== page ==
For the seasoned public speaker, it can be difficult coming up with new ways to get people interested in what it is you have to say. You can be the most charismatic speaker in the world, but some topics are naturally dry and difficult to spin in a way that people will be able to connect with.
The ideal solution is to make your talk interactive, but how can you do that without picking on poor, unsuspecting members of your audience to contribute ideas and opinions?
The easiest way to get everyone involved is with an audience response system. When everyone enters the room, give them a handheld voting device, which is then received by a hub which converts the data into a graph to display on a screen. This is actually a really good way to get people interacting with you for several reasons.
Active Engagement over Passive Engagement
People are far more likely to take in information when they’ve actively engaged with it, rather than simply passively listening to you speaking. When they have something to actively respond to, they think more on the consequences of speaking up, becoming involved in the conversation and put more weight on its outcome. Therefore, actively engaging your audience is in your best interests, in order for you to be able to get your point across.
There are several approaches you can take to get people taking part in your talk. Firstly, you can use it to gain some sort of public opinion. If you’re heading up a campaign or are conducting a talk about an important issue, you can ask your audience to vote about how they feel about an issue. This can also be useful because it can give you some statistics to work with for the post-event material: ‘80% of the audience believed that…’ Asking for questions or suggestions on improvement at the end of a talk can also be a good way of engaging with your audience. This also provides you with useful feedback on how the audience responded to your talk or your lecture.
Make It Interesting, Make it Fun!
Another way they can be used is to inject a bit of fun into the talk. A gameshow-style quiz will allow audience members to use their remotes to answer questions set out by you so you can see how knowledgeable people are on a topic without having to embarrass anyone into vocally sharing their answer with the entire room. If people know they won’t have to speak up, they’re more likely to give their opinion, so you get a better idea of how well the audience grasp your topic.
One of the greatest things about audience response systems is that most voting is done anonymously, so you can do this to collect unbiased data on food samples or reactions to certain clips played at your conference or talk, in order to see how people respond. If you have no way of telling what ‘type’ of people responded to your talk, you are less likely to make silly marketing decisions (remember the ‘Bic for her’ fiasco at all?) based on your intended ‘audience’. Of course, having some sort of knowledge of your target audience is good information too, you just have to use that information wisely.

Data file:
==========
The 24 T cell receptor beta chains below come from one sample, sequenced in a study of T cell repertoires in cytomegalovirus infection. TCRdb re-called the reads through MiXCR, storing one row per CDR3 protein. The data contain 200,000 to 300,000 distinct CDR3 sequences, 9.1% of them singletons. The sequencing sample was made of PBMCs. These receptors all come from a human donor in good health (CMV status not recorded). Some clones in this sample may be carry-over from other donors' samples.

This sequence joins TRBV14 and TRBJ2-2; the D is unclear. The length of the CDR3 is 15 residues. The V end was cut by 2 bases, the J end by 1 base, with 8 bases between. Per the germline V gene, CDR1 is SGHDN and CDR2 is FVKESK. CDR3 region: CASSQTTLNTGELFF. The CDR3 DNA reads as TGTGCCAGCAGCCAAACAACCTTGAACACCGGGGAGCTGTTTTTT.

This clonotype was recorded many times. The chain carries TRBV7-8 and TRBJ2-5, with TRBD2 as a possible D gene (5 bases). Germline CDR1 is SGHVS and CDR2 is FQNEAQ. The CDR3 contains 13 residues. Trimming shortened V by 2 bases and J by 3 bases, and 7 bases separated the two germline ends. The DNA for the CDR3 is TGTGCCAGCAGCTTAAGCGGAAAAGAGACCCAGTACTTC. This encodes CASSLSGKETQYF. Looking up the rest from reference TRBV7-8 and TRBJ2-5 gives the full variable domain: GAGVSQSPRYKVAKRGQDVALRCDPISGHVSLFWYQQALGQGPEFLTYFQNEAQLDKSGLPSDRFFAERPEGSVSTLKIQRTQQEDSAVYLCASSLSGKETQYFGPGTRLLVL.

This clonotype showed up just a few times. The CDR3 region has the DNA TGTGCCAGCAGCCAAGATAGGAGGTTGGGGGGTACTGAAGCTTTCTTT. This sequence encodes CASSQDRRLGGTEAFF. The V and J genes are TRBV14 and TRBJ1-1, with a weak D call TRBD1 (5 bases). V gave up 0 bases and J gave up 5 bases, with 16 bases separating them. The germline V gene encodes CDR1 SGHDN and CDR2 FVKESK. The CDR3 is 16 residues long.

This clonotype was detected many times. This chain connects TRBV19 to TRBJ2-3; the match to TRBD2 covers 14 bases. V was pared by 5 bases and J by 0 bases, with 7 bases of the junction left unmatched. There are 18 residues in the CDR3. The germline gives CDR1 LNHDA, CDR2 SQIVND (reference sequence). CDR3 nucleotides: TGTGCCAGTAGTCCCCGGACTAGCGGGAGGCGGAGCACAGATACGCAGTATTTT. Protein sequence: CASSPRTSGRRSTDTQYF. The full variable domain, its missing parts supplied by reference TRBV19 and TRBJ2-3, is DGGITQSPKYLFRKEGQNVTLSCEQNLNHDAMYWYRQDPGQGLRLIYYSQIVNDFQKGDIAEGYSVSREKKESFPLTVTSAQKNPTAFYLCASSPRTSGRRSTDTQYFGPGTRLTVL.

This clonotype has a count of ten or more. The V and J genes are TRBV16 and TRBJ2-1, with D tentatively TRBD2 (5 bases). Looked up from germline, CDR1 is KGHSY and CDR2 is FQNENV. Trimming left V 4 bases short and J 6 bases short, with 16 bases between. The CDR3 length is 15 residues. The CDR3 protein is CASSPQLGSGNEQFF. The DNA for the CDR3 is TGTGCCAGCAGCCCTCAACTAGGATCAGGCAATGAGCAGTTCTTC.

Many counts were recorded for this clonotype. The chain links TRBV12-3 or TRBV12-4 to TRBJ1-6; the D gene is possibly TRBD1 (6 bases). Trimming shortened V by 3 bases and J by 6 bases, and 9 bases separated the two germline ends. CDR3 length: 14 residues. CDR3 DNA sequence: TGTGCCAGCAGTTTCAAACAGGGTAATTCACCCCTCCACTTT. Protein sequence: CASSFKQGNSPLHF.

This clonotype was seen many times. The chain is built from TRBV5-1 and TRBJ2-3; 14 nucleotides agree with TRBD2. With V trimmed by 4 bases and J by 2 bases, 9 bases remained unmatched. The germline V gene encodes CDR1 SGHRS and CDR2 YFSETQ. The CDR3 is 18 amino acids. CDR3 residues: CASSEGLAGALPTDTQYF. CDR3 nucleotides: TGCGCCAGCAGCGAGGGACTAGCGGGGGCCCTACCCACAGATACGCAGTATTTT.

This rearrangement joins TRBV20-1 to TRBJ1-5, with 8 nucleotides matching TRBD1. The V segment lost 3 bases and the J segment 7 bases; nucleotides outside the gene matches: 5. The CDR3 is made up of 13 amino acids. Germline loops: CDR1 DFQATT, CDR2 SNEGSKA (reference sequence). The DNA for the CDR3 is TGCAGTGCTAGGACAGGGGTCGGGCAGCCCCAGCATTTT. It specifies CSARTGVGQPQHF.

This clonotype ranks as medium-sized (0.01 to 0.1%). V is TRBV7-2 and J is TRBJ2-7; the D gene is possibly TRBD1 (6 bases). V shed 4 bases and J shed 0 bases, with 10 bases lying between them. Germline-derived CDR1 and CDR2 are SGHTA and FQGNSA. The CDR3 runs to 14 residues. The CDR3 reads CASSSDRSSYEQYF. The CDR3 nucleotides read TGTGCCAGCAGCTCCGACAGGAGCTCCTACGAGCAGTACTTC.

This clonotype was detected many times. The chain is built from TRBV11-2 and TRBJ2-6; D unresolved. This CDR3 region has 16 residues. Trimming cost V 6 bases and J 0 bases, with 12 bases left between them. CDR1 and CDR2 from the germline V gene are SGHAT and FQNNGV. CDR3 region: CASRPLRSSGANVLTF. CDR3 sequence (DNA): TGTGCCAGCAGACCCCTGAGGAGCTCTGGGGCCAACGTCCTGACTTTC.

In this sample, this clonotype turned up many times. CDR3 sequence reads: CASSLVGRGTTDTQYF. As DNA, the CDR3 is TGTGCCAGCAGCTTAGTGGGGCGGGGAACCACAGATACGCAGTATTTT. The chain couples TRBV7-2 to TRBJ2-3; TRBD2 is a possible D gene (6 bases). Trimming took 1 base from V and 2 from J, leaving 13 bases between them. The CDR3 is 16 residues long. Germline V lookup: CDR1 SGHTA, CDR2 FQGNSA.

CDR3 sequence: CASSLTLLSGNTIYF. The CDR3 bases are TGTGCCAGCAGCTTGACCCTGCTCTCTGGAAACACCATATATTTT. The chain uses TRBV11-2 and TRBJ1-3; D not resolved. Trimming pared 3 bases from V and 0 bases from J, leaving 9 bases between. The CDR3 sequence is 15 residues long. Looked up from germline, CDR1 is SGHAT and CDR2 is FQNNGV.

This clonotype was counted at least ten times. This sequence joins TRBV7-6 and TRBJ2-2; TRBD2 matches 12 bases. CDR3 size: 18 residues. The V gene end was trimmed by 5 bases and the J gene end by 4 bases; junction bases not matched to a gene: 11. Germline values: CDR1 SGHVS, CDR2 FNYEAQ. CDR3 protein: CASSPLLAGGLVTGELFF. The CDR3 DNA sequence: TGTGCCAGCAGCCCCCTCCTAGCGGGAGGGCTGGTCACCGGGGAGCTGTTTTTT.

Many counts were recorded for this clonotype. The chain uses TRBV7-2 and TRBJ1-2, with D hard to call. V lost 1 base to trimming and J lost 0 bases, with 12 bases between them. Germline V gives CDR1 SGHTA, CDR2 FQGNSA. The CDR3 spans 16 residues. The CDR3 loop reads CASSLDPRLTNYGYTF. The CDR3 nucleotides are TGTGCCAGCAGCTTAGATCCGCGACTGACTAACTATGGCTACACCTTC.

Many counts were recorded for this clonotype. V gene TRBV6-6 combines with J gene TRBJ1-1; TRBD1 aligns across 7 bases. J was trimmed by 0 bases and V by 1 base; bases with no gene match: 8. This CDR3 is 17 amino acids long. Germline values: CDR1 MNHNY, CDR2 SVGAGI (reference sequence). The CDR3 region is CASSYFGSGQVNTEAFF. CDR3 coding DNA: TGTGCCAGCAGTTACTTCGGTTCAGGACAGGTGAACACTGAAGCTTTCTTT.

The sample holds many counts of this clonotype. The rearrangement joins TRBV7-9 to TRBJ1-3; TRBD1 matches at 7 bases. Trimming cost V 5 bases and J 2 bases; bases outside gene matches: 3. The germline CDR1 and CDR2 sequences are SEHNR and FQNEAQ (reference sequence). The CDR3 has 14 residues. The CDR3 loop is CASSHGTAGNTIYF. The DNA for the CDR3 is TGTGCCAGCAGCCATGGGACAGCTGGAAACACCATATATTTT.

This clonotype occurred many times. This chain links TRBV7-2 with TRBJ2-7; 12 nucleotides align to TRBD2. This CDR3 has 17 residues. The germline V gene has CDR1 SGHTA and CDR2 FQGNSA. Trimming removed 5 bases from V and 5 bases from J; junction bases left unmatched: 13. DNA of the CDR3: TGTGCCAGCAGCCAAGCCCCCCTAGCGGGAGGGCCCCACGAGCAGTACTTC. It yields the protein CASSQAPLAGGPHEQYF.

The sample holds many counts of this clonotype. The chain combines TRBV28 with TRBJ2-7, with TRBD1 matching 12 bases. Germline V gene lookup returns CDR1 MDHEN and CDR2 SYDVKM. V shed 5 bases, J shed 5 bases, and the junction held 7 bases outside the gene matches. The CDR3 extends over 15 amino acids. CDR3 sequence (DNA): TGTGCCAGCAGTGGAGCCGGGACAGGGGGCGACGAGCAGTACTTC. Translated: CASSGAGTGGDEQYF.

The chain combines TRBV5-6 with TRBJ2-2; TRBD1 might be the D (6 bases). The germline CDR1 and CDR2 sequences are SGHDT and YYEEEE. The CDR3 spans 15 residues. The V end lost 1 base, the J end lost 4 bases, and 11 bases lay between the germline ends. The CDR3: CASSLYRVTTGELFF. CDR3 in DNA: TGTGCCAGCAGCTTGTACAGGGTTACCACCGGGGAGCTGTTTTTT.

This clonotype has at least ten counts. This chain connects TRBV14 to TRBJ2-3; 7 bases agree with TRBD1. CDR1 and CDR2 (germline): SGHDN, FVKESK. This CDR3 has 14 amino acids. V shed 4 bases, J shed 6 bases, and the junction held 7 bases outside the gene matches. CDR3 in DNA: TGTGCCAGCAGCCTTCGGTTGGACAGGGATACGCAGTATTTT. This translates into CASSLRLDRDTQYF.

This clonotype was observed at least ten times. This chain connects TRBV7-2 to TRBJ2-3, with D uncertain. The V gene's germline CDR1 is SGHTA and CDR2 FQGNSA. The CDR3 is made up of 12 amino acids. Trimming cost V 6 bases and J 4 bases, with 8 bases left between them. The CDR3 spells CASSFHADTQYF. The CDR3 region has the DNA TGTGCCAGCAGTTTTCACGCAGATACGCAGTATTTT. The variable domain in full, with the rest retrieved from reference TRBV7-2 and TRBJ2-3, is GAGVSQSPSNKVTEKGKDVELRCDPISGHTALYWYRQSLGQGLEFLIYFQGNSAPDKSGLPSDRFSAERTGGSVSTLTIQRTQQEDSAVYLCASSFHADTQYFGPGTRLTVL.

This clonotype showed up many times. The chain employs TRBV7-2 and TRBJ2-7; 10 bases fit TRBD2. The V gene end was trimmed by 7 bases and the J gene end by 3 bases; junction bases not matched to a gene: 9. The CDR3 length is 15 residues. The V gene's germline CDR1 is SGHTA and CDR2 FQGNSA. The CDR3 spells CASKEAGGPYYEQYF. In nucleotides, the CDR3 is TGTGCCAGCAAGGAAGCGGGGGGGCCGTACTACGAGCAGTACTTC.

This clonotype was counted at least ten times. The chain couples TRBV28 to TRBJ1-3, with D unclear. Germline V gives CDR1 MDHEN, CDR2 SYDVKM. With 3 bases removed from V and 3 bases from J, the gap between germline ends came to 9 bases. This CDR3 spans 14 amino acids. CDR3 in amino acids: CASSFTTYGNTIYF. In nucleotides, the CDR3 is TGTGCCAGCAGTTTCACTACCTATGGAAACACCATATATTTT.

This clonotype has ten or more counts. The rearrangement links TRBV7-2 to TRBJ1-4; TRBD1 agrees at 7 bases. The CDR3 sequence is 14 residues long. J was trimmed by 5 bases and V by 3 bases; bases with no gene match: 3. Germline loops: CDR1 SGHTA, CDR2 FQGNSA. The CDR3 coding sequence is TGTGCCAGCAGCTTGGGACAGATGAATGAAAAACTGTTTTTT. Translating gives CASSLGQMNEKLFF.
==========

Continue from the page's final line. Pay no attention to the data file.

Always Get Your Data
At the end of the talk, you could use the response systems to find out how much information the audience absorbed with a quick fire round of questions to make sure everyone is taking away the key points of your talk. This means that everyone comes away with the information you wanted them to have, and they feel involved without having to dread being chosen to speak in front of everyone. And usefully for you, you can see whether your public speaking technique is effective enough to get through to your audience so you can improve your future talks.
Audience response systems are a great way of getting immediate, anonymous data from a group of people who might otherwise be pretty unresponsive to any questionnaires or surveys. When a question is multiple choice, it becomes a lot easier to answer than if you had to think of the answer. Think of all the online surveys you had to partake in. Have you ever had an open ended question that you simply didn’t answer? Conferences work in the same way. By providing multiple choice questions, you ensure that at least every question is answered in some way by your audience.
It might also be good to see if you can also include a few questions at the end about the choice of delivery, to see whether or not your audience actually appreciated the use of the audience response system. Not everybody agrees with audience response systems as a means of obtaining data, so listening to what your clientele wants to see more of is important, particularly in the retail industry. Still, audience response systems are a great way of finding out what the general public want, and this in turn has its merits when increasing your own marketing reach.
Article provided by Mike James, an independent content writer in the technology sector – working together with a selection of companies including audience response technology specialists Clikapad, who were consulted over the information contained in this piece.